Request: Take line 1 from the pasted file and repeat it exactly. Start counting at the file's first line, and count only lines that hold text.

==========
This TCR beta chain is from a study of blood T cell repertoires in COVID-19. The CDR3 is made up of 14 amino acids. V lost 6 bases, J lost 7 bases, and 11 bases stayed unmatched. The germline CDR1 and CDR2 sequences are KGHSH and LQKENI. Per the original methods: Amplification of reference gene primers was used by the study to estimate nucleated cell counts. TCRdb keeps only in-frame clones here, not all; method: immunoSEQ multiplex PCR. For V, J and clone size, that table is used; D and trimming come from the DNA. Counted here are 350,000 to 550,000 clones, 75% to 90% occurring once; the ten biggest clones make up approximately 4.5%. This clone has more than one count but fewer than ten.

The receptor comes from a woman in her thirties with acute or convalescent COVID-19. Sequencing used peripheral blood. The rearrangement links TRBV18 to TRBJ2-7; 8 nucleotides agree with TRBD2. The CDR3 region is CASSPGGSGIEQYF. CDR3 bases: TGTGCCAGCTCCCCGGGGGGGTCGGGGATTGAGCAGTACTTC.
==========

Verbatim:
This TCR beta chain is from a study of blood T cell repertoires in COVID-19. The CDR3 is made up of 14 amino acids. V lost 6 bases, J lost 7 bases, and 11 bases stayed unmatched. The germline CDR1 and CDR2 sequences are KGHSH and LQKENI. Per the original methods: Amplification of reference gene primers was used by the study to estimate nucleated cell counts. TCRdb keeps only in-frame clones here, not all; method: immunoSEQ multiplex PCR. For V, J and clone size, that table is used; D and trimming come from the DNA. Counted here are 350,000 to 550,000 clones, 75% to 90% occurring once; the ten biggest clones make up approximately 4.5%. This clone has more than one count but fewer than ten.